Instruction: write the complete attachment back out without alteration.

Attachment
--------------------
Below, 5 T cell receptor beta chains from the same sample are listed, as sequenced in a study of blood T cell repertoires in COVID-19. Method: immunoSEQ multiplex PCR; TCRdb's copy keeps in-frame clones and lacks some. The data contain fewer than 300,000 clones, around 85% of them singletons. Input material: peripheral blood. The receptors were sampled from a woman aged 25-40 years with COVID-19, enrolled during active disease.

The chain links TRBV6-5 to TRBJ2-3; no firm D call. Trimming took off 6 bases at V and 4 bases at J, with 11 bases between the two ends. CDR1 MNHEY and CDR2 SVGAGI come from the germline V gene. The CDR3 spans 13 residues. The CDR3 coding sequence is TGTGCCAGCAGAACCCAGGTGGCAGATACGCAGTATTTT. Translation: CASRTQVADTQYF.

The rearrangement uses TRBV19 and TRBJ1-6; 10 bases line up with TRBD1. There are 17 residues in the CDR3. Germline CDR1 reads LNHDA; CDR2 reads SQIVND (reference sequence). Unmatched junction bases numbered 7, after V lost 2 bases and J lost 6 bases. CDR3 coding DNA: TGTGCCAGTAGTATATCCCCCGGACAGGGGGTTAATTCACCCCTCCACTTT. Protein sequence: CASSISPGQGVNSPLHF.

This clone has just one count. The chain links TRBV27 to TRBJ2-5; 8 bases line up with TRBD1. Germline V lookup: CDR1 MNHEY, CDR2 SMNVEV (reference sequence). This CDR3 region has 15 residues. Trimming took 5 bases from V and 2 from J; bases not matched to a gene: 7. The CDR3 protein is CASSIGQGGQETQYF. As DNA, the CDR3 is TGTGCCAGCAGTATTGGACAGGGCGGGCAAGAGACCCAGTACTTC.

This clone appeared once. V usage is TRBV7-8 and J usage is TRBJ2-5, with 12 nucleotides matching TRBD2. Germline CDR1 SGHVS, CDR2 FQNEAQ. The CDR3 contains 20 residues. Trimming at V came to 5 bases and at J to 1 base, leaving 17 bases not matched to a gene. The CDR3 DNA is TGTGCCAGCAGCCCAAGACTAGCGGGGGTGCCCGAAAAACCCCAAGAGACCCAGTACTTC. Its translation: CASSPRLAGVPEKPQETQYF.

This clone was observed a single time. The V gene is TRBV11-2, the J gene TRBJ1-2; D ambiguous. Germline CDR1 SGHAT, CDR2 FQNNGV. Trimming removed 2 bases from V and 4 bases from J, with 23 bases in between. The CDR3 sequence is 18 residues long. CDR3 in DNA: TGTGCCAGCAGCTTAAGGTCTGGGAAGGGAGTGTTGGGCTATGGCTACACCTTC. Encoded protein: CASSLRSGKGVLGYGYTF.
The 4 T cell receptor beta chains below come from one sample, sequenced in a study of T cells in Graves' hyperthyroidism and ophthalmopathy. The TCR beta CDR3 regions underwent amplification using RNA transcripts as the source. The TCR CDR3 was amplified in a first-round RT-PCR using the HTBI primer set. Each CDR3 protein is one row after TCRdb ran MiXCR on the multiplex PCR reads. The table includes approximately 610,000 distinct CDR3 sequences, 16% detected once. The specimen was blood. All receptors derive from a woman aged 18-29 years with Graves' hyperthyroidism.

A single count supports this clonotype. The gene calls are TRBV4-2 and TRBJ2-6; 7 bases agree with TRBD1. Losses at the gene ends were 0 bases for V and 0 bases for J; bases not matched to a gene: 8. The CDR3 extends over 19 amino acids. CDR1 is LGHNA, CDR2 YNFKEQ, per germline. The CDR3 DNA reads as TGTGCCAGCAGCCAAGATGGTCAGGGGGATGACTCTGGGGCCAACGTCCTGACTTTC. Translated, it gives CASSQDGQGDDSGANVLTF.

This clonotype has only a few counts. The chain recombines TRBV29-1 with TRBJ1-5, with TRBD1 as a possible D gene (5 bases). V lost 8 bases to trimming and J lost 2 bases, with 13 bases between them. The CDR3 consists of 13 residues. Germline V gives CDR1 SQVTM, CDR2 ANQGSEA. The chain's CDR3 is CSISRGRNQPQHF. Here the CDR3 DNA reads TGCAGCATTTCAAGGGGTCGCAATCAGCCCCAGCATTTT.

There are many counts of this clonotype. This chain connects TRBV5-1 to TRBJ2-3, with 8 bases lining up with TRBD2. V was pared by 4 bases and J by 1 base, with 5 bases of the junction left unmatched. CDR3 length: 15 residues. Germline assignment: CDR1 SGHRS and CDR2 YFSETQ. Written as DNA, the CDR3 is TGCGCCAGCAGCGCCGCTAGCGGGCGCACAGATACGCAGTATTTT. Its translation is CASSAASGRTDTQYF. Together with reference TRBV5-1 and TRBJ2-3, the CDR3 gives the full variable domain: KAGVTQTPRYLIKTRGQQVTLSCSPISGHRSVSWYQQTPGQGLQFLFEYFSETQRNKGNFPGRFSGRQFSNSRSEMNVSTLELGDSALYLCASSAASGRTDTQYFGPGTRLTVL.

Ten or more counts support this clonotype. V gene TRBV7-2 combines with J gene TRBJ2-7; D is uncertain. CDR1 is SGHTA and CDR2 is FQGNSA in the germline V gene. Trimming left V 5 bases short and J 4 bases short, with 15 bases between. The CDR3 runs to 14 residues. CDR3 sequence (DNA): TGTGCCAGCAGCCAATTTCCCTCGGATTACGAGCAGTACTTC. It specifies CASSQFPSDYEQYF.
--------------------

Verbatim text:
Below, 5 T cell receptor beta chains from the same sample are listed, as sequenced in a study of blood T cell repertoires in COVID-19. Method: immunoSEQ multiplex PCR; TCRdb's copy keeps in-frame clones and lacks some. The data contain fewer than 300,000 clones, around 85% of them singletons. Input material: peripheral blood. The receptors were sampled from a woman aged 25-40 years with COVID-19, enrolled during active disease.

The chain links TRBV6-5 to TRBJ2-3; no firm D call. Trimming took off 6 bases at V and 4 bases at J, with 11 bases between the two ends. CDR1 MNHEY and CDR2 SVGAGI come from the germline V gene. The CDR3 spans 13 residues. The CDR3 coding sequence is TGTGCCAGCAGAACCCAGGTGGCAGATACGCAGTATTTT. Translation: CASRTQVADTQYF.

The rearrangement uses TRBV19 and TRBJ1-6; 10 bases line up with TRBD1. There are 17 residues in the CDR3. Germline CDR1 reads LNHDA; CDR2 reads SQIVND (reference sequence). Unmatched junction bases numbered 7, after V lost 2 bases and J lost 6 bases. CDR3 coding DNA: TGTGCCAGTAGTATATCCCCCGGACAGGGGGTTAATTCACCCCTCCACTTT. Protein sequence: CASSISPGQGVNSPLHF.

This clone has just one count. The chain links TRBV27 to TRBJ2-5; 8 bases line up with TRBD1. Germline V lookup: CDR1 MNHEY, CDR2 SMNVEV (reference sequence). This CDR3 region has 15 residues. Trimming took 5 bases from V and 2 from J; bases not matched to a gene: 7. The CDR3 protein is CASSIGQGGQETQYF. As DNA, the CDR3 is TGTGCCAGCAGTATTGGACAGGGCGGGCAAGAGACCCAGTACTTC.

This clone appeared once. V usage is TRBV7-8 and J usage is TRBJ2-5, with 12 nucleotides matching TRBD2. Germline CDR1 SGHVS, CDR2 FQNEAQ. The CDR3 contains 20 residues. Trimming at V came to 5 bases and at J to 1 base, leaving 17 bases not matched to a gene. The CDR3 DNA is TGTGCCAGCAGCCCAAGACTAGCGGGGGTGCCCGAAAAACCCCAAGAGACCCAGTACTTC. Its translation: CASSPRLAGVPEKPQETQYF.

This clone was observed a single time. The V gene is TRBV11-2, the J gene TRBJ1-2; D ambiguous. Germline CDR1 SGHAT, CDR2 FQNNGV. Trimming removed 2 bases from V and 4 bases from J, with 23 bases in between. The CDR3 sequence is 18 residues long. CDR3 in DNA: TGTGCCAGCAGCTTAAGGTCTGGGAAGGGAGTGTTGGGCTATGGCTACACCTTC. Encoded protein: CASSLRSGKGVLGYGYTF.
The 4 T cell receptor beta chains below come from one sample, sequenced in a study of T cells in Graves' hyperthyroidism and ophthalmopathy. The TCR beta CDR3 regions underwent amplification using RNA transcripts as the source. The TCR CDR3 was amplified in a first-round RT-PCR using the HTBI primer set. Each CDR3 protein is one row after TCRdb ran MiXCR on the multiplex PCR reads. The table includes approximately 610,000 distinct CDR3 sequences, 16% detected once. The specimen was blood. All receptors derive from a woman aged 18-29 years with Graves' hyperthyroidism.

A single count supports this clonotype. The gene calls are TRBV4-2 and TRBJ2-6; 7 bases agree with TRBD1. Losses at the gene ends were 0 bases for V and 0 bases for J; bases not matched to a gene: 8. The CDR3 extends over 19 amino acids. CDR1 is LGHNA, CDR2 YNFKEQ, per germline. The CDR3 DNA reads as TGTGCCAGCAGCCAAGATGGTCAGGGGGATGACTCTGGGGCCAACGTCCTGACTTTC. Translated, it gives CASSQDGQGDDSGANVLTF.

This clonotype has only a few counts. The chain recombines TRBV29-1 with TRBJ1-5, with TRBD1 as a possible D gene (5 bases). V lost 8 bases to trimming and J lost 2 bases, with 13 bases between them. The CDR3 consists of 13 residues. Germline V gives CDR1 SQVTM, CDR2 ANQGSEA. The chain's CDR3 is CSISRGRNQPQHF. Here the CDR3 DNA reads TGCAGCATTTCAAGGGGTCGCAATCAGCCCCAGCATTTT.

There are many counts of this clonotype. This chain connects TRBV5-1 to TRBJ2-3, with 8 bases lining up with TRBD2. V was pared by 4 bases and J by 1 base, with 5 bases of the junction left unmatched. CDR3 length: 15 residues. Germline assignment: CDR1 SGHRS and CDR2 YFSETQ. Written as DNA, the CDR3 is TGCGCCAGCAGCGCCGCTAGCGGGCGCACAGATACGCAGTATTTT. Its translation is CASSAASGRTDTQYF. Together with reference TRBV5-1 and TRBJ2-3, the CDR3 gives the full variable domain: KAGVTQTPRYLIKTRGQQVTLSCSPISGHRSVSWYQQTPGQGLQFLFEYFSETQRNKGNFPGRFSGRQFSNSRSEMNVSTLELGDSALYLCASSAASGRTDTQYFGPGTRLTVL.

Ten or more counts support this clonotype. V gene TRBV7-2 combines with J gene TRBJ2-7; D is uncertain. CDR1 is SGHTA and CDR2 is FQGNSA in the germline V gene. Trimming left V 5 bases short and J 4 bases short, with 15 bases between. The CDR3 runs to 14 residues. CDR3 sequence (DNA): TGTGCCAGCAGCCAATTTCCCTCGGATTACGAGCAGTACTTC. It specifies CASSQFPSDYEQYF.